China made international headlines in October when it announced it would be opening up the trade in rhino horns and tiger bones under certain circumstances, replacing a 1993 ban on the trade.
According to the announcement made October 29th, rhino horns and tiger bones could be used for medical research and healing. China stated that rhino horns and tiger bones used in medical research and healing could only be obtained from rhinos and tigers raised in farms.
The announcement was met with swift outrage from conservationists, animal advocates and others. Both rhinos and tigers are currently experiencing steep declines in the wild and people worried that opening up a trade in their parts would jeopardize the remaining populations.
“China’s decision to reopen a legalized trade in farmed tiger bone and rhino horn reverses 25 years of conservation progress in reducing the demand for these products in traditional Chinese medicine and improving the effectiveness of law enforcement,” said Leigh Henry, director of wildlife policy, World Wildlife Fund-US in a blog post. “This devastating reversal by China runs completely counter to the image of wildlife champion the world had come to expect with China’s ivory trade ban, which was such a positive development for the world’s elephants.”
Now China has just announced a temporary halt on the reversal. The government stated the regulation has been postponed for further studying.
“The ‘three strict bans’ will continue to be enforced: strictly ban the import and export of rhinos, tigers and their byproducts; strictly ban the sale, purchase, transport, carrying and mailing of rhinos, tigers and their byproducts; and strictly ban the use of rhino horns and tiger bones in medicine,” the State Council Executive Deputy Secretary-General Ding Xuedong stated during media questions.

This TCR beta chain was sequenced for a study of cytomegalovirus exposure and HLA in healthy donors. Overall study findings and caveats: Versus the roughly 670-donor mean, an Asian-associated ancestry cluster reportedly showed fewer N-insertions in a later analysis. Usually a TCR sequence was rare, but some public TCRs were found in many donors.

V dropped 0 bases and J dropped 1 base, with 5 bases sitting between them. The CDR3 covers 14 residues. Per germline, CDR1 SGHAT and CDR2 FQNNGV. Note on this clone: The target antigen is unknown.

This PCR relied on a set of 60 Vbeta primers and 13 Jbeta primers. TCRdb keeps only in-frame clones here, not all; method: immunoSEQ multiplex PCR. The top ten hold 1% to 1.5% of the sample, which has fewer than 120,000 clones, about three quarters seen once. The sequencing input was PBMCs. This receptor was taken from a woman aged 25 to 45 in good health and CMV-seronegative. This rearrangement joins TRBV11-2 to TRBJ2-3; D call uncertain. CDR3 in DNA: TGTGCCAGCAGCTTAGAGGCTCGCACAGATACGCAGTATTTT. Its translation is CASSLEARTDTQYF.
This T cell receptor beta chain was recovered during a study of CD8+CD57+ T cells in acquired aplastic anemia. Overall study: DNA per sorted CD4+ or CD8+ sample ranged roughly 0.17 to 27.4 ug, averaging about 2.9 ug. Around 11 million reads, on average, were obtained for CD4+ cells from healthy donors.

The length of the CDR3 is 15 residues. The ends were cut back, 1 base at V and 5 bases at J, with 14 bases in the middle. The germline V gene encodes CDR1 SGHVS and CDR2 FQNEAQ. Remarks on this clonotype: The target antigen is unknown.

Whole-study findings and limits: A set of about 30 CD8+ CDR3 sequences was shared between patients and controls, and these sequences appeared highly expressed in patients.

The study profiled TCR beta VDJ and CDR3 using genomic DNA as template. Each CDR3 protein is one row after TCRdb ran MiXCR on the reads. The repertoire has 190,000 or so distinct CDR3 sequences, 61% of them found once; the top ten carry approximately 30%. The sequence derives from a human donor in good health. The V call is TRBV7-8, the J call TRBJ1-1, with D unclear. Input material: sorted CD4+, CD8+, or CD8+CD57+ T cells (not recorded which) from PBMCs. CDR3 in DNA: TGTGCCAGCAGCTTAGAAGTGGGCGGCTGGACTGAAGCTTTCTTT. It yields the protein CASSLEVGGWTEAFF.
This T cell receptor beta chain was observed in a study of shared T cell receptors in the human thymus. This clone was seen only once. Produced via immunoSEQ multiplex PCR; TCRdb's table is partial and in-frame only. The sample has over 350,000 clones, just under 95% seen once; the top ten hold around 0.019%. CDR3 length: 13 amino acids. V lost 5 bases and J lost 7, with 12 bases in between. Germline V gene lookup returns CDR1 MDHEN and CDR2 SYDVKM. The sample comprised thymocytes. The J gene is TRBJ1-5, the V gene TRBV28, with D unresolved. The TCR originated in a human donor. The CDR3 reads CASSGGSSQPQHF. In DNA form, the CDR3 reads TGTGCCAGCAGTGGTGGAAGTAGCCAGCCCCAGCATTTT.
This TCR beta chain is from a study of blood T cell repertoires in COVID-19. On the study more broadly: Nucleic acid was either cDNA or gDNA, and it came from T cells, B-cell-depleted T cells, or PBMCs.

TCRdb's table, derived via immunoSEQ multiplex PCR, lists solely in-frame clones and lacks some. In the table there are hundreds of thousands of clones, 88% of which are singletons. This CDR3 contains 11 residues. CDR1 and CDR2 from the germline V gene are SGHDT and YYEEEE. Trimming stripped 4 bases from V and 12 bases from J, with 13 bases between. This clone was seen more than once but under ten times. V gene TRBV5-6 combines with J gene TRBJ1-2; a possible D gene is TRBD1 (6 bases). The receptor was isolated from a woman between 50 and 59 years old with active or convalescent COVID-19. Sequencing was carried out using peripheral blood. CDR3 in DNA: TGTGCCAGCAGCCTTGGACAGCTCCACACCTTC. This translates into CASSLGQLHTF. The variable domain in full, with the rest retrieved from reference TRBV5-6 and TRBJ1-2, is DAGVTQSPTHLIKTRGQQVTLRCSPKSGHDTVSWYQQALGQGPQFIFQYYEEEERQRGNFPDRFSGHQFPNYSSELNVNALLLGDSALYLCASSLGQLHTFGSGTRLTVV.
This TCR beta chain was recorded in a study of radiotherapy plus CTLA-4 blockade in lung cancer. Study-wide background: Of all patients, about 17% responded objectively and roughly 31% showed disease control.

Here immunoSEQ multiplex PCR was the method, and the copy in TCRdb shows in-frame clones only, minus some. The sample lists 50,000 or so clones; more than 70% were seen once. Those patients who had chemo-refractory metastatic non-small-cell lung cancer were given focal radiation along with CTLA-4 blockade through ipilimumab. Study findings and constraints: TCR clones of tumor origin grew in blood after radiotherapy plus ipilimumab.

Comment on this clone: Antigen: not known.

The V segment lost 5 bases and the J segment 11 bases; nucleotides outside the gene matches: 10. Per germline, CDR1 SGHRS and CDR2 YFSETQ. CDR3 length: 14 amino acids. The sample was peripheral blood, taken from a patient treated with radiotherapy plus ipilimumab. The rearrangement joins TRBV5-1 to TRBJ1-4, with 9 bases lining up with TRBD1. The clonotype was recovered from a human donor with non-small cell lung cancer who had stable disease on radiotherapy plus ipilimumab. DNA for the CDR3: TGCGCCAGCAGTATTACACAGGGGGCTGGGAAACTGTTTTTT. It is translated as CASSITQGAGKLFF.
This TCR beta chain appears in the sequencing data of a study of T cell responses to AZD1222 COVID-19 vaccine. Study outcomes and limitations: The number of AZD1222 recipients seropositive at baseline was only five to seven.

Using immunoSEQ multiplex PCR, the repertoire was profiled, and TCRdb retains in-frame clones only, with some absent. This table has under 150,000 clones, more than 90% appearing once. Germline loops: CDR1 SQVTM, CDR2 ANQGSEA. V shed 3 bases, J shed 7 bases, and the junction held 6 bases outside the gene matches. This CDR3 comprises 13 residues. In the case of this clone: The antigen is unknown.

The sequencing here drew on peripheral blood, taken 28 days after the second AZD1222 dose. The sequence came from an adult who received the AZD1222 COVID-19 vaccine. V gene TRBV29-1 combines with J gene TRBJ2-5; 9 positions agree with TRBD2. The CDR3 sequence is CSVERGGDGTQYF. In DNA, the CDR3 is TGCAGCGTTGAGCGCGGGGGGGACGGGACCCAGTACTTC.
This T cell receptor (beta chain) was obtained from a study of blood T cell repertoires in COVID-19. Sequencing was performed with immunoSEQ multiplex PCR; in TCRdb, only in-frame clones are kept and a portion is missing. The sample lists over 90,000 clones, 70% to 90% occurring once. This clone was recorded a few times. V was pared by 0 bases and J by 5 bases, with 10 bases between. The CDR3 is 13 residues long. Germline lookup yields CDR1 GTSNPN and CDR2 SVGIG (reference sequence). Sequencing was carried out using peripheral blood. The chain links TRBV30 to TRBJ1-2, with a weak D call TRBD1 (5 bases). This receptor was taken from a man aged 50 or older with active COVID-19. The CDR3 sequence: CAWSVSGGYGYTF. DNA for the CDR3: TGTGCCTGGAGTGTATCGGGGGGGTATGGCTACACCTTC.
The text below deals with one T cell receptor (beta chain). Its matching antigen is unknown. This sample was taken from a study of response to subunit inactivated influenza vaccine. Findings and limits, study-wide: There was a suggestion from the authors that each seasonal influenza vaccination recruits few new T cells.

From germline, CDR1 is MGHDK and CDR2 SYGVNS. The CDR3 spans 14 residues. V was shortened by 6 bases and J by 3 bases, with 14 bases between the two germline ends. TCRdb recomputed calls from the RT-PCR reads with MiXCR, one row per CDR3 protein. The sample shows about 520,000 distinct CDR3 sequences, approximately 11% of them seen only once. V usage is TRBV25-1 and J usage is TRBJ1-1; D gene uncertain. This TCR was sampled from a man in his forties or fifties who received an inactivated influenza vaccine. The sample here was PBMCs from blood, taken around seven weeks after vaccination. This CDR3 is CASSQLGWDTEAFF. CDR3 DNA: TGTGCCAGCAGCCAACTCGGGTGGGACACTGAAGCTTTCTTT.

The government did not state whether the trade in tiger bones and rhino horns would be re-opened after the temporary halt. The announcement was still welcome news for conservationists and animal advocacy groups.
“WWF welcomes the news that China has postponed lifting its ban on the domestic trade in rhino horn and tiger bone, signaling a positive response to international reaction,” said Margaret Kinnaird, WWF’s wildlife practice leader in an update to their blog post. “Allowing trade from even captive animals could have had devastating impacts on wild rhino and tiger populations. This move helps maintain the leadership role China has taken in tackling the illegal wildlife trade and reducing market demand.”
There are currently an estimated 6,000 tigers living on farms in China, compared to only 3,200 tigers living in the wild. Rhino farms can be found in South Africa which legalized the domestic trade of rhino horns.
Tiger and rhino farming fuels the poaching of the animals in the wild. Big Cat Rescue states, “Farming has normalized and legitimized the sale of tiger parts and products and has undermined global efforts to stamp out the illegal trade. There is no way to differentiate contraband from a wild born or captive born tiger.”
While the ultimate fate of tigers and rhinos in China is still unclear, China reiterated their commitment to ending illegal wildlife trafficking.
“The Chinese government has been consistent and firm in its stance on wildlife protection. I would like to reiterate that the Chinese government has not changed its stance on wildlife protection and will not ease the crackdown on illegal trafficking and trade of rhinos, tigers and their byproducts and other criminal activities,” Xuedong stated.